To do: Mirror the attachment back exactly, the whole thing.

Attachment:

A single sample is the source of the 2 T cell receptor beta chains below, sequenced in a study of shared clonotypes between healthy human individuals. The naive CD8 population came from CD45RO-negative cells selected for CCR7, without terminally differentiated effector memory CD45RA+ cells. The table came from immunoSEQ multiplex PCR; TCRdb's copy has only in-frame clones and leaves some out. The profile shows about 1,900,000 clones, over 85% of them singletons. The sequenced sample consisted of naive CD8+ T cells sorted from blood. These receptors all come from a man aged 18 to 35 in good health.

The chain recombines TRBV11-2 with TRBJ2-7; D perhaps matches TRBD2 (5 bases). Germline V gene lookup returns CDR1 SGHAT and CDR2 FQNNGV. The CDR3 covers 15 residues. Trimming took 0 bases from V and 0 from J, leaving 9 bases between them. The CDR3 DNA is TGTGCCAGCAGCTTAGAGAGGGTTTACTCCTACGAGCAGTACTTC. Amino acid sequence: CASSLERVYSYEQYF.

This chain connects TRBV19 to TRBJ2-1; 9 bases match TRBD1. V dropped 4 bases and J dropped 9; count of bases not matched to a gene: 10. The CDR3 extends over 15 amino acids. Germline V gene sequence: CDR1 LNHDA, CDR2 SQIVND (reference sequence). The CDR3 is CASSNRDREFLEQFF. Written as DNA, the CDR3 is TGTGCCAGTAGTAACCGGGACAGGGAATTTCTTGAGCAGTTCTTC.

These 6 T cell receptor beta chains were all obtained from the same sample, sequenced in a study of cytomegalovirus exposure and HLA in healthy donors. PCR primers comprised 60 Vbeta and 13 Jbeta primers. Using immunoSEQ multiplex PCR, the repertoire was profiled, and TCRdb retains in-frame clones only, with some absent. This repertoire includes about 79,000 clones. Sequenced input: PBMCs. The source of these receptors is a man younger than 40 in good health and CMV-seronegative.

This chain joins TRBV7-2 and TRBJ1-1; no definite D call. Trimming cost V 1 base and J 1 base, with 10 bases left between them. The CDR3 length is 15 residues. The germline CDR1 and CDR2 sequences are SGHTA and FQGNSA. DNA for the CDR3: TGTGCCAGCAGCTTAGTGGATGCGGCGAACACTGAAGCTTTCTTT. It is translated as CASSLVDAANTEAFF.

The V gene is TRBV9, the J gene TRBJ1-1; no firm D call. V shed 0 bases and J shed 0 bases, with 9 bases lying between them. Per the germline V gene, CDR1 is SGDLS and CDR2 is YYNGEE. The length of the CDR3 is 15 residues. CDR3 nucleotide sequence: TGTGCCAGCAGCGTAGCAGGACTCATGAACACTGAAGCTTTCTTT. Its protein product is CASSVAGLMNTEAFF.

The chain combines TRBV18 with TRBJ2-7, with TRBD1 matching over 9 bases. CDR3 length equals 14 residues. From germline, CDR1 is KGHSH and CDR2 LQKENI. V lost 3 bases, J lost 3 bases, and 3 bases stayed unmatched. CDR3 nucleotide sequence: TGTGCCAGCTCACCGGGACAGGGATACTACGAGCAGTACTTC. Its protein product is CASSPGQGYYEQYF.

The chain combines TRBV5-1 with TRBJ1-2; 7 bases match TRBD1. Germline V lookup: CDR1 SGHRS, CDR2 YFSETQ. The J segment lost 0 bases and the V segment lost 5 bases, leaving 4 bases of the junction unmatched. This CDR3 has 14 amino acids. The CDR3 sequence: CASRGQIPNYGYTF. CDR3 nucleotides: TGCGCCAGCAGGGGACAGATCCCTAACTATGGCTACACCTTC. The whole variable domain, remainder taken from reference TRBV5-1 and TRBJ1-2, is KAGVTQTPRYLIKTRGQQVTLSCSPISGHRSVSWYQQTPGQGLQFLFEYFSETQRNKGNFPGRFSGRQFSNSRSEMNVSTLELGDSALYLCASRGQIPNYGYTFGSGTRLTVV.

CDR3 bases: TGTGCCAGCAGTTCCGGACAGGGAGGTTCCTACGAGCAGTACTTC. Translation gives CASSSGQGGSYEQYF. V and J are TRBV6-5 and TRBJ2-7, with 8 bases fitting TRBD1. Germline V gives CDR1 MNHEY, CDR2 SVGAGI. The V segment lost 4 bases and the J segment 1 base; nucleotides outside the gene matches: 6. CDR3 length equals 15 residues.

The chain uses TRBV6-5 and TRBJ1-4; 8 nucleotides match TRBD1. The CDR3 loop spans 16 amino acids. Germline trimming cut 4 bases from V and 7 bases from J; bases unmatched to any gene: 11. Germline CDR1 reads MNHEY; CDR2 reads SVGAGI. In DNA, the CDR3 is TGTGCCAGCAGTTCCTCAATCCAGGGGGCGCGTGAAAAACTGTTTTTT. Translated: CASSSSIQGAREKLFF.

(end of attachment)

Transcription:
A single sample is the source of the 2 T cell receptor beta chains below, sequenced in a study of shared clonotypes between healthy human individuals. The naive CD8 population came from CD45RO-negative cells selected for CCR7, without terminally differentiated effector memory CD45RA+ cells. The table came from immunoSEQ multiplex PCR; TCRdb's copy has only in-frame clones and leaves some out. The profile shows about 1,900,000 clones, over 85% of them singletons. The sequenced sample consisted of naive CD8+ T cells sorted from blood. These receptors all come from a man aged 18 to 35 in good health.

The chain recombines TRBV11-2 with TRBJ2-7; D perhaps matches TRBD2 (5 bases). Germline V gene lookup returns CDR1 SGHAT and CDR2 FQNNGV. The CDR3 covers 15 residues. Trimming took 0 bases from V and 0 from J, leaving 9 bases between them. The CDR3 DNA is TGTGCCAGCAGCTTAGAGAGGGTTTACTCCTACGAGCAGTACTTC. Amino acid sequence: CASSLERVYSYEQYF.

This chain connects TRBV19 to TRBJ2-1; 9 bases match TRBD1. V dropped 4 bases and J dropped 9; count of bases not matched to a gene: 10. The CDR3 extends over 15 amino acids. Germline V gene sequence: CDR1 LNHDA, CDR2 SQIVND (reference sequence). The CDR3 is CASSNRDREFLEQFF. Written as DNA, the CDR3 is TGTGCCAGTAGTAACCGGGACAGGGAATTTCTTGAGCAGTTCTTC.

These 6 T cell receptor beta chains were all obtained from the same sample, sequenced in a study of cytomegalovirus exposure and HLA in healthy donors. PCR primers comprised 60 Vbeta and 13 Jbeta primers. Using immunoSEQ multiplex PCR, the repertoire was profiled, and TCRdb retains in-frame clones only, with some absent. This repertoire includes about 79,000 clones. Sequenced input: PBMCs. The source of these receptors is a man younger than 40 in good health and CMV-seronegative.

This chain joins TRBV7-2 and TRBJ1-1; no definite D call. Trimming cost V 1 base and J 1 base, with 10 bases left between them. The CDR3 length is 15 residues. The germline CDR1 and CDR2 sequences are SGHTA and FQGNSA. DNA for the CDR3: TGTGCCAGCAGCTTAGTGGATGCGGCGAACACTGAAGCTTTCTTT. It is translated as CASSLVDAANTEAFF.

The V gene is TRBV9, the J gene TRBJ1-1; no firm D call. V shed 0 bases and J shed 0 bases, with 9 bases lying between them. Per the germline V gene, CDR1 is SGDLS and CDR2 is YYNGEE. The length of the CDR3 is 15 residues. CDR3 nucleotide sequence: TGTGCCAGCAGCGTAGCAGGACTCATGAACACTGAAGCTTTCTTT. Its protein product is CASSVAGLMNTEAFF.

The chain combines TRBV18 with TRBJ2-7, with TRBD1 matching over 9 bases. CDR3 length equals 14 residues. From germline, CDR1 is KGHSH and CDR2 LQKENI. V lost 3 bases, J lost 3 bases, and 3 bases stayed unmatched. CDR3 nucleotide sequence: TGTGCCAGCTCACCGGGACAGGGATACTACGAGCAGTACTTC. Its protein product is CASSPGQGYYEQYF.

The chain combines TRBV5-1 with TRBJ1-2; 7 bases match TRBD1. Germline V lookup: CDR1 SGHRS, CDR2 YFSETQ. The J segment lost 0 bases and the V segment lost 5 bases, leaving 4 bases of the junction unmatched. This CDR3 has 14 amino acids. The CDR3 sequence: CASRGQIPNYGYTF. CDR3 nucleotides: TGCGCCAGCAGGGGACAGATCCCTAACTATGGCTACACCTTC. The whole variable domain, remainder taken from reference TRBV5-1 and TRBJ1-2, is KAGVTQTPRYLIKTRGQQVTLSCSPISGHRSVSWYQQTPGQGLQFLFEYFSETQRNKGNFPGRFSGRQFSNSRSEMNVSTLELGDSALYLCASRGQIPNYGYTFGSGTRLTVV.

CDR3 bases: TGTGCCAGCAGTTCCGGACAGGGAGGTTCCTACGAGCAGTACTTC. Translation gives CASSSGQGGSYEQYF. V and J are TRBV6-5 and TRBJ2-7, with 8 bases fitting TRBD1. Germline V gives CDR1 MNHEY, CDR2 SVGAGI. The V segment lost 4 bases and the J segment 1 base; nucleotides outside the gene matches: 6. CDR3 length equals 15 residues.

The chain uses TRBV6-5 and TRBJ1-4; 8 nucleotides match TRBD1. The CDR3 loop spans 16 amino acids. Germline trimming cut 4 bases from V and 7 bases from J; bases unmatched to any gene: 11. Germline CDR1 reads MNHEY; CDR2 reads SVGAGI. In DNA, the CDR3 is TGTGCCAGCAGTTCCTCAATCCAGGGGGCGCGTGAAAAACTGTTTTTT. Translated: CASSSSIQGAREKLFF.